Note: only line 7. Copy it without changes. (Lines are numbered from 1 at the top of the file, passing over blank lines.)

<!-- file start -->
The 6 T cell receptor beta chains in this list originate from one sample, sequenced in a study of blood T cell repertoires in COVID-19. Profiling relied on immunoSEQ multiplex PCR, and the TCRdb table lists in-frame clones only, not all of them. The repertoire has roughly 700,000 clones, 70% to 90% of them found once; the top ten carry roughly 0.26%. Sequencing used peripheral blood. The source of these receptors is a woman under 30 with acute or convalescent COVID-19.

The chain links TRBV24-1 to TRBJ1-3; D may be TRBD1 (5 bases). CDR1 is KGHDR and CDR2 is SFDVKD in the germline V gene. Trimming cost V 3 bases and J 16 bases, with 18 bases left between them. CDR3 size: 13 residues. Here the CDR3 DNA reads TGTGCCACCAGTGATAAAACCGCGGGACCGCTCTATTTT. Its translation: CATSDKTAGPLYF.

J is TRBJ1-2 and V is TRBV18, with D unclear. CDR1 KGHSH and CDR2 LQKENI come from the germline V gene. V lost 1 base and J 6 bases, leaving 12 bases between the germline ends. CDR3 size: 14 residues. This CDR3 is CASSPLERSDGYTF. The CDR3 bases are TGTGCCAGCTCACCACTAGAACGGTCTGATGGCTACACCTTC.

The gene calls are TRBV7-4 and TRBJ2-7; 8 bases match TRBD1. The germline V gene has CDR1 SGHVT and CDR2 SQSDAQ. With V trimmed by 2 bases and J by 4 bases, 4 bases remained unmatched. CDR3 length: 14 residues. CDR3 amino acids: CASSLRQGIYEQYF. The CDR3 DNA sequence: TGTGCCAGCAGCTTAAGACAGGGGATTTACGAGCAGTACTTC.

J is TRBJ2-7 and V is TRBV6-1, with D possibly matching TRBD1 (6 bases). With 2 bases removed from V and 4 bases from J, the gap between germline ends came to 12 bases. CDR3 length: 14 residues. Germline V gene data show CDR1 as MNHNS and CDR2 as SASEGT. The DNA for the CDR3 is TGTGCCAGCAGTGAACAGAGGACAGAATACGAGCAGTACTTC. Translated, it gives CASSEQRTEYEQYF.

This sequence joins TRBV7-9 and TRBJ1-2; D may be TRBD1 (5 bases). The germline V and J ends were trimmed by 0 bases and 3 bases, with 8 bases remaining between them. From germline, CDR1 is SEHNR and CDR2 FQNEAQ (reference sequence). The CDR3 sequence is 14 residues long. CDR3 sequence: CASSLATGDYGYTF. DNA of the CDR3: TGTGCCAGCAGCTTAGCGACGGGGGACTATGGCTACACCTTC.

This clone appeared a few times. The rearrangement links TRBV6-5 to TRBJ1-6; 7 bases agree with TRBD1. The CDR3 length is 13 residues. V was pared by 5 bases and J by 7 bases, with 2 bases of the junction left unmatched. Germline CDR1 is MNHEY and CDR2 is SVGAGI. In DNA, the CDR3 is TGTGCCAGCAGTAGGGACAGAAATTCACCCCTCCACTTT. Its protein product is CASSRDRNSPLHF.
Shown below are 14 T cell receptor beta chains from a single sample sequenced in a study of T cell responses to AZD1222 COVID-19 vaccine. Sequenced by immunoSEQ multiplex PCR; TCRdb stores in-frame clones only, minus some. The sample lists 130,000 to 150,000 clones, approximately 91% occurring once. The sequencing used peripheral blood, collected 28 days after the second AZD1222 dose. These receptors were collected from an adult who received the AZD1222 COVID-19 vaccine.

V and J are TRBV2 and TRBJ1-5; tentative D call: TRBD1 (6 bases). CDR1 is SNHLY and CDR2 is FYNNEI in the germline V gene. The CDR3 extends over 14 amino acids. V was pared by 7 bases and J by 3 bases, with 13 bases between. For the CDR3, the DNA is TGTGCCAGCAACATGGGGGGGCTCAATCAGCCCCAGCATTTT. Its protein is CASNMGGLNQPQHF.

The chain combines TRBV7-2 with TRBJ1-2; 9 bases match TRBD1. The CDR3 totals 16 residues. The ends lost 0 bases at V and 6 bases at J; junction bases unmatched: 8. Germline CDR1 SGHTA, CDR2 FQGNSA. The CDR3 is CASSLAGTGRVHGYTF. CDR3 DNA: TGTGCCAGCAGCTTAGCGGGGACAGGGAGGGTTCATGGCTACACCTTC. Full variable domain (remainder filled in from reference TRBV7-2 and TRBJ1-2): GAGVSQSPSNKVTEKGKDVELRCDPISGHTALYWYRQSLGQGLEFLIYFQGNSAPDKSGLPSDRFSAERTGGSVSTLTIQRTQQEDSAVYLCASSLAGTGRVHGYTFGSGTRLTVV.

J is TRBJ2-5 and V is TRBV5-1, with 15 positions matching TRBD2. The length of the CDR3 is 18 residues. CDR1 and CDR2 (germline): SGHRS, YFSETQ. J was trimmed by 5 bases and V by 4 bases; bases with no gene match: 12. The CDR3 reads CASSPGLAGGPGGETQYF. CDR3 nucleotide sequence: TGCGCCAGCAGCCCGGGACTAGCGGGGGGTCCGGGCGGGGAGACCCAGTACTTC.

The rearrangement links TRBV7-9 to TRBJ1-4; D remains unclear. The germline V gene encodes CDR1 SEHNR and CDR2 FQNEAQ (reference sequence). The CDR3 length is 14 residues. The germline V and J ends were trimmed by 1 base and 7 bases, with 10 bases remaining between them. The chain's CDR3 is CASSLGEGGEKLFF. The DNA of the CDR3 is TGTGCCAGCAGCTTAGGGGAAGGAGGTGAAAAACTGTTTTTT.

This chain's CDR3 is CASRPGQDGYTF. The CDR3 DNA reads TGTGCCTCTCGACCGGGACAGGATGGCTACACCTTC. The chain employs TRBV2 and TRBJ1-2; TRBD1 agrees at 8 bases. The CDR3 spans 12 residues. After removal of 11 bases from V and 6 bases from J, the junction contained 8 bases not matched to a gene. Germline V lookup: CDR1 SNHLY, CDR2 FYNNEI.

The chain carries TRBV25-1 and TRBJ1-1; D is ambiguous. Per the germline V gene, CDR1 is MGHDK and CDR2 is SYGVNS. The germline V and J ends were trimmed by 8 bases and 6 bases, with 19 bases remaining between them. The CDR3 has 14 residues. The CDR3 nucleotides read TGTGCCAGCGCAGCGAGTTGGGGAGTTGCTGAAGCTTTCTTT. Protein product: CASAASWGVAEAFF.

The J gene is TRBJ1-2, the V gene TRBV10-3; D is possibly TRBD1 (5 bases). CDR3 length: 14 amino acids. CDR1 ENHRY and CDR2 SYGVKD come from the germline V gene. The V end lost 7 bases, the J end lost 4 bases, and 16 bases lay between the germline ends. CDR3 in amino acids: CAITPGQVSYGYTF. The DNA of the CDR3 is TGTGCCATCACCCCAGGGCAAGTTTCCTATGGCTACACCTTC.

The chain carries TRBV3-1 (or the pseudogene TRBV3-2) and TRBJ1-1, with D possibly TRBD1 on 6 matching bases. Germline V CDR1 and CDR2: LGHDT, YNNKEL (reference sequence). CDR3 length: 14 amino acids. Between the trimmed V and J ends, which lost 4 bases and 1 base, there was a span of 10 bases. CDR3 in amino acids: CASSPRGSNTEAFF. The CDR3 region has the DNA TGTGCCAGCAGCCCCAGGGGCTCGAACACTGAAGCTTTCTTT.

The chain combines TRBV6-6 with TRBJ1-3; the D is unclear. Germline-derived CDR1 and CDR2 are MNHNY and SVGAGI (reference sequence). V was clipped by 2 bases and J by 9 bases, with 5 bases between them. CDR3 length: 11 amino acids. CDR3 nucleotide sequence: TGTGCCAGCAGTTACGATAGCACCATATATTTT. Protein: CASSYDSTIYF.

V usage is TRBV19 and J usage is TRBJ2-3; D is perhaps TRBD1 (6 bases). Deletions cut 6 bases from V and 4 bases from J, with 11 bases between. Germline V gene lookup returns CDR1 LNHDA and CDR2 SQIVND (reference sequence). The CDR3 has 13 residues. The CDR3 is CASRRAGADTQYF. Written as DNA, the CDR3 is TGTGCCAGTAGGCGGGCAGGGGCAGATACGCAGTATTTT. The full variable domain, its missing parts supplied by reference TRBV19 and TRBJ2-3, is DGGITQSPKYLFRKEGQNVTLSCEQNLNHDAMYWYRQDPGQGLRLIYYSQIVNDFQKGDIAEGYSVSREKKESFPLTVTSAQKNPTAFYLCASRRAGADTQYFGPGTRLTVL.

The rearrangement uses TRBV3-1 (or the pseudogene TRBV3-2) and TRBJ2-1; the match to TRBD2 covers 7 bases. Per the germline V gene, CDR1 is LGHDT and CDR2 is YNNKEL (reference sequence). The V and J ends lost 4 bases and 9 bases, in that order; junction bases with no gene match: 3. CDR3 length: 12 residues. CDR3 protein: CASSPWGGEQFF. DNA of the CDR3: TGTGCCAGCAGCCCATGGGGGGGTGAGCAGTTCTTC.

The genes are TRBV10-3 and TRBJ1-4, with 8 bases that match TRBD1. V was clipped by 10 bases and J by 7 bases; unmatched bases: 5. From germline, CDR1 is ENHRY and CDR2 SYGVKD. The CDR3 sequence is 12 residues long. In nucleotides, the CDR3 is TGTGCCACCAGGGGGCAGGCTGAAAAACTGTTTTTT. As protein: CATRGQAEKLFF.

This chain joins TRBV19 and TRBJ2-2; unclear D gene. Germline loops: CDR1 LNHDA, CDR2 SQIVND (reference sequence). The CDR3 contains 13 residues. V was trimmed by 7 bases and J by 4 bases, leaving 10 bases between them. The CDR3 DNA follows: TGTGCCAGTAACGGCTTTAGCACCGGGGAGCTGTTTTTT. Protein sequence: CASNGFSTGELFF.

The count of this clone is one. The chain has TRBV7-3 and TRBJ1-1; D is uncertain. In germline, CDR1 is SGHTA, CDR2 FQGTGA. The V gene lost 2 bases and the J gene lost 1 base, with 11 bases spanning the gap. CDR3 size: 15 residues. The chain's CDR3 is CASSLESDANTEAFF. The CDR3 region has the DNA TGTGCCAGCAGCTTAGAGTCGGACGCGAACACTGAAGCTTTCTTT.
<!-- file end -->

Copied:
This clone appeared a few times. The rearrangement links TRBV6-5 to TRBJ1-6; 7 bases agree with TRBD1. The CDR3 length is 13 residues. V was pared by 5 bases and J by 7 bases, with 2 bases of the junction left unmatched. Germline CDR1 is MNHEY and CDR2 is SVGAGI. In DNA, the CDR3 is TGTGCCAGCAGTAGGGACAGAAATTCACCCCTCCACTTT. Its protein product is CASSRDRNSPLHF.